As Halloween approaches, a classic horror novel inspires a menacing ghost story in Marcus Sedgwick’s The Monsters We Deserve (Zephyr, £12.99). In a remote mountain house in the French Alps, reality begins to blur as an author ponders upon the legacy of Mary Shelley’s Frankenstein and the creative act of writing itself. Haunted by dark visions and the spectre of failure, his isolation and obsession grow, invoking a terrible sense of claustrophobia and mounting dread. An ambitious and original take on the gothic.
Two contemporary novels stand out this autumn. In books such as We Are All Made of Molecules, Susin Nielsen has showcased her talent for authentic, unforgettable teenage voices. No Fixed Address (Andersen, £12.99) follows 13-year-old Felix who is homeless, living in a van with his mother. As the challenge of keeping their secret escalates, Felix hatches a plan to turn their lives around. This may be a story about poverty and depression, but there’s hope and humour at its heart.
Another writer giving voice to a seldom-heard character is debut UK writer Mel Darbon. In Rosie Loves Jack (Usborne, £7.99), a teenage couple are torn apart. But Rosie will do anything to be with her boyfriend, even running away from home in a treacherous winter storm. The twist: she is a girl with Down’s syndrome, encountering the dark underbelly of humanity as much as the kindness of strangers on her journey. Passionate and inclusive, it’s a compelling quest for love and independence.
An award-winning bestseller in the US, Jason Reynolds has been little published here. Happily, that is now changing. For Every One (Knights of, £5) draws on his experiences, a rousing, motivational poem penned in lyrical free verse, inviting readers to be bold, take a leap of faith and dare to dream. Defiant and inspirational, this stylishly designed pocket-size volume packs a mighty punch. For teenage readers and way beyond.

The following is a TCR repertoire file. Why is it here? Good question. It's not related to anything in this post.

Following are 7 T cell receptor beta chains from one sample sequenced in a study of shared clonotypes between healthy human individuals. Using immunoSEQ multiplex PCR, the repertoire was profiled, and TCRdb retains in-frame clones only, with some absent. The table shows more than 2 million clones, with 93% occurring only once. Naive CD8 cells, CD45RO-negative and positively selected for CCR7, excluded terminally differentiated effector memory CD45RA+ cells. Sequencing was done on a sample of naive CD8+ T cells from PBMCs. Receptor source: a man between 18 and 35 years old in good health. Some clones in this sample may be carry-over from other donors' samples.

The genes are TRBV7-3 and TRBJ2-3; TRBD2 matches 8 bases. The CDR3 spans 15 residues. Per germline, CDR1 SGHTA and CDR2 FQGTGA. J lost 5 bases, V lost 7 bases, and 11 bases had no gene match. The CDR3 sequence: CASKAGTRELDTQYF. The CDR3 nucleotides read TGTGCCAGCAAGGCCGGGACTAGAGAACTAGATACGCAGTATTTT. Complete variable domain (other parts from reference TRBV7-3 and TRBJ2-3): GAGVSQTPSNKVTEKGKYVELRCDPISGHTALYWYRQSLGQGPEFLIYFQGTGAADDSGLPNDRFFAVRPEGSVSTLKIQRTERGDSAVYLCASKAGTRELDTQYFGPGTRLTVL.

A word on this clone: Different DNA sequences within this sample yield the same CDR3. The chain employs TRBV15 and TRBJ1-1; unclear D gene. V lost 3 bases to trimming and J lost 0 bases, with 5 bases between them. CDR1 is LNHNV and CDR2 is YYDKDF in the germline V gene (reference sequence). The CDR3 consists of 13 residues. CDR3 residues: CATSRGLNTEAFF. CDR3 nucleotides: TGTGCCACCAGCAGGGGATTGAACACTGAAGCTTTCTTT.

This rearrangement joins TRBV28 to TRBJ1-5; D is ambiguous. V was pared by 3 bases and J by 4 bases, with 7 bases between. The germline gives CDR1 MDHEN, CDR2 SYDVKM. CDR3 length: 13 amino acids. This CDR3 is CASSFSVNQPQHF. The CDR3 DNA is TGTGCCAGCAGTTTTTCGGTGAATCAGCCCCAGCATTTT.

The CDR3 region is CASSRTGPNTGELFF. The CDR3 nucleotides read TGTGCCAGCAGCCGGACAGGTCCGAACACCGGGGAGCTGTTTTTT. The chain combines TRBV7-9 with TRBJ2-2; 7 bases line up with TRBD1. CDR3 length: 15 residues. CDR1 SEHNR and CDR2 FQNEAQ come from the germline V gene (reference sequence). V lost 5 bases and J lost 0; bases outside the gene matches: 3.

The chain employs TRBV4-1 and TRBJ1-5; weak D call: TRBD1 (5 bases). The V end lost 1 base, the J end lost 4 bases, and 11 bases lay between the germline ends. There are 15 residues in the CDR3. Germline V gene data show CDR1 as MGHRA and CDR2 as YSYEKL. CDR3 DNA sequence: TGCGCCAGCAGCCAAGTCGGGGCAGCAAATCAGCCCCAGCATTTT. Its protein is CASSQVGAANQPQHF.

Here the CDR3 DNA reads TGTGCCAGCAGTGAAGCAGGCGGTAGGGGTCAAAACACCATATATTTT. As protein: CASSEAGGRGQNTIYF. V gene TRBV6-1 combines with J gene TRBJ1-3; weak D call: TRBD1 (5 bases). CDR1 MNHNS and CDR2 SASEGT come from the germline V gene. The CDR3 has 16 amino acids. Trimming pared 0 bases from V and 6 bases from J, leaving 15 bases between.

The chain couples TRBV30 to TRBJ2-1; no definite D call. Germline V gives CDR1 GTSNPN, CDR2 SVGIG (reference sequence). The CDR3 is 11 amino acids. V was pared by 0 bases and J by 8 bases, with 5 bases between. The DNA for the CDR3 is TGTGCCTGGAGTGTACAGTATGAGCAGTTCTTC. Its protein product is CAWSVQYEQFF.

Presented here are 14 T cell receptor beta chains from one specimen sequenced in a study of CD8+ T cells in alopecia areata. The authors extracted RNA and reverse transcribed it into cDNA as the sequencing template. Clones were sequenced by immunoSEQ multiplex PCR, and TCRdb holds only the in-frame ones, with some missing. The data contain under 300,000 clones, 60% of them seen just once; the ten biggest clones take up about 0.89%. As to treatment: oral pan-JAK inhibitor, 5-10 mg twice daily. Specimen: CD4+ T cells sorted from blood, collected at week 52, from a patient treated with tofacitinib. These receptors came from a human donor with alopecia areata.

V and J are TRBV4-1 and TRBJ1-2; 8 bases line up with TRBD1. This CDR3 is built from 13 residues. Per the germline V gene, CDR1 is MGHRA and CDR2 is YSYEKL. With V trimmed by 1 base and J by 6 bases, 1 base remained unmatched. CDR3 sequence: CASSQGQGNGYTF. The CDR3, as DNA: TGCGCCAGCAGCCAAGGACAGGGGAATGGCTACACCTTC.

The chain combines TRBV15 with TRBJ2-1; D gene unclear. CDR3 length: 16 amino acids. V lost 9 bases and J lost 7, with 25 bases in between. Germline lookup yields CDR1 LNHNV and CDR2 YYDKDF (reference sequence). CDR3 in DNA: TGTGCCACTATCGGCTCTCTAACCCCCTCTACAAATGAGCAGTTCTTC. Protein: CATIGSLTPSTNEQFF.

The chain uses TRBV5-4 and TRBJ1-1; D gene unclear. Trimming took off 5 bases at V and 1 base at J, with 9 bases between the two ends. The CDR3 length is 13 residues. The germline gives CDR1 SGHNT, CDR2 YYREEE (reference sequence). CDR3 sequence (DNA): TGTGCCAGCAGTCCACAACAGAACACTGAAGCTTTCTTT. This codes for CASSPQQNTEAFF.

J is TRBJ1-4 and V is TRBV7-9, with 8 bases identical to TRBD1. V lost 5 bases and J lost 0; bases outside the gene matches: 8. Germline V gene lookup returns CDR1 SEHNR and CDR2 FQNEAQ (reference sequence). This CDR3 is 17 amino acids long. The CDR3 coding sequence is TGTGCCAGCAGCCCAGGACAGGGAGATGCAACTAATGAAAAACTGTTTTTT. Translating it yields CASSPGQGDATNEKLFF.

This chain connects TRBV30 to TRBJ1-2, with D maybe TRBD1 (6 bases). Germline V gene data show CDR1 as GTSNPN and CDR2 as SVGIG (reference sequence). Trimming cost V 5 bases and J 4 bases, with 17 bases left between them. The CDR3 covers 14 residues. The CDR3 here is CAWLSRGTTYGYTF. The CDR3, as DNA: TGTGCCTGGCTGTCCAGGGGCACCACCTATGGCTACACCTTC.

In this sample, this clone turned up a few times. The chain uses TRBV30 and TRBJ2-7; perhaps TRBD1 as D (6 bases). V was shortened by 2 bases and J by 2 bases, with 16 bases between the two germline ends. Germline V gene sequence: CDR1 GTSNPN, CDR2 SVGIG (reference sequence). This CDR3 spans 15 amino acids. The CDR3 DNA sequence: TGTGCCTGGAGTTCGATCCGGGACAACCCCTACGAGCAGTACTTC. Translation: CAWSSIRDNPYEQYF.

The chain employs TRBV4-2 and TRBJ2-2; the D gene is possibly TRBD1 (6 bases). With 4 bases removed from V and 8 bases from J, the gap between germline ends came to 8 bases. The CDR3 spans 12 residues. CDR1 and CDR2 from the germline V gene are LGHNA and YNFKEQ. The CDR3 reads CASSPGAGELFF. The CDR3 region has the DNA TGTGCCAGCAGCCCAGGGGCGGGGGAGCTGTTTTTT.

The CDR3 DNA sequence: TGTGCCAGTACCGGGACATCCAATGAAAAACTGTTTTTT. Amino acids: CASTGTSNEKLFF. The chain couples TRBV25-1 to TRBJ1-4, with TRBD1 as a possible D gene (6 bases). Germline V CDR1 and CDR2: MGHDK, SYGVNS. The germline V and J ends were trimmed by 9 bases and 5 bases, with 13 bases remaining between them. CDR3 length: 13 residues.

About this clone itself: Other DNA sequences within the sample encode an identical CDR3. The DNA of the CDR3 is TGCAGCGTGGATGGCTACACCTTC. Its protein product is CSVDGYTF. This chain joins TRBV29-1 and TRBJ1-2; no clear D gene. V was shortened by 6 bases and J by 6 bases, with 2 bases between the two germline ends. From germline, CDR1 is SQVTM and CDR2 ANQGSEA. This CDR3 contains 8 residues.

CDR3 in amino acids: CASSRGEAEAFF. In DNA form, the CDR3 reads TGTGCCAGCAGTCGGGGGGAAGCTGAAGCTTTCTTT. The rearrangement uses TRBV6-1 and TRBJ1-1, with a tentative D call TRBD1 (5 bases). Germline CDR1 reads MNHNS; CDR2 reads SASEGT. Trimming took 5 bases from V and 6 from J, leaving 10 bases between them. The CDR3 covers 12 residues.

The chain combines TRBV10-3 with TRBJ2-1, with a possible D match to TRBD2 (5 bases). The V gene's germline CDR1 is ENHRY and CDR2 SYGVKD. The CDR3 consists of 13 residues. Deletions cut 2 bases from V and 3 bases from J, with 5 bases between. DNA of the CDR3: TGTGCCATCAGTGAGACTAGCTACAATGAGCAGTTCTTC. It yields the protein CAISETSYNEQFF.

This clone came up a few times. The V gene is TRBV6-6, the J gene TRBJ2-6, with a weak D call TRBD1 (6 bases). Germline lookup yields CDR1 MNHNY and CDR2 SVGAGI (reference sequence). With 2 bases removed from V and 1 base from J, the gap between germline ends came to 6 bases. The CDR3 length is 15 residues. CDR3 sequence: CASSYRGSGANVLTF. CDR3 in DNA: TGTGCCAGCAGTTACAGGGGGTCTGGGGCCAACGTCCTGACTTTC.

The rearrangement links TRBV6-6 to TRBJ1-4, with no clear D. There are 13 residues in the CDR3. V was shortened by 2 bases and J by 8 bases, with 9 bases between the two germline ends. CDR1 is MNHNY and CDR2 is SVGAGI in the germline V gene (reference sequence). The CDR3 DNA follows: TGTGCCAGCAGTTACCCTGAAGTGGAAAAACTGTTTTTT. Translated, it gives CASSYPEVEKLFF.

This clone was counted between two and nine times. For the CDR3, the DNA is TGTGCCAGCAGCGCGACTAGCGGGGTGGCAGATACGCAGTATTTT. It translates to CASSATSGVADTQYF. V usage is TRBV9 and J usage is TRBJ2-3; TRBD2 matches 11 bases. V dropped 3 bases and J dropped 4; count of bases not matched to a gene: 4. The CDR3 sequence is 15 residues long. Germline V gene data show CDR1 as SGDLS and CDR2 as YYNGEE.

A year on from Good Night Stories for Rebel Girls, there’s a new must-have feminist book on the block. In Feminists Don’t Wear Pink (and Other Lies) (Penguin, £12.99), more than 40 women, from Hollywood actors to teenage activists, explore their personal relationships with feminism in a diverse collection of writing, featuring everything from confessional essays to business tips, playlists to poems. Collated by Scarlett Curtis, it’s wonderfully candid, often funny and absolutely necessary, a triumphant rallying call to young women.
Finally, for a feminist slant on a classic, readers betrayed by CS Lewis’s dismissal of Susan Pevensie will eagerly pounce upon The Light Between the Worlds (Chicken House, £7.99). Two sisters return to war-torn England, following six years in a Narnia-inspired fantasy kingdom, and struggle to cope with reality. In her assured debut, Canadian writer Laura Weymouth repositions Susan’s penchant for lipstick and nylons as warpaint and armour, weaving themes of grief, loss and mental health into the narrative with considerable style.
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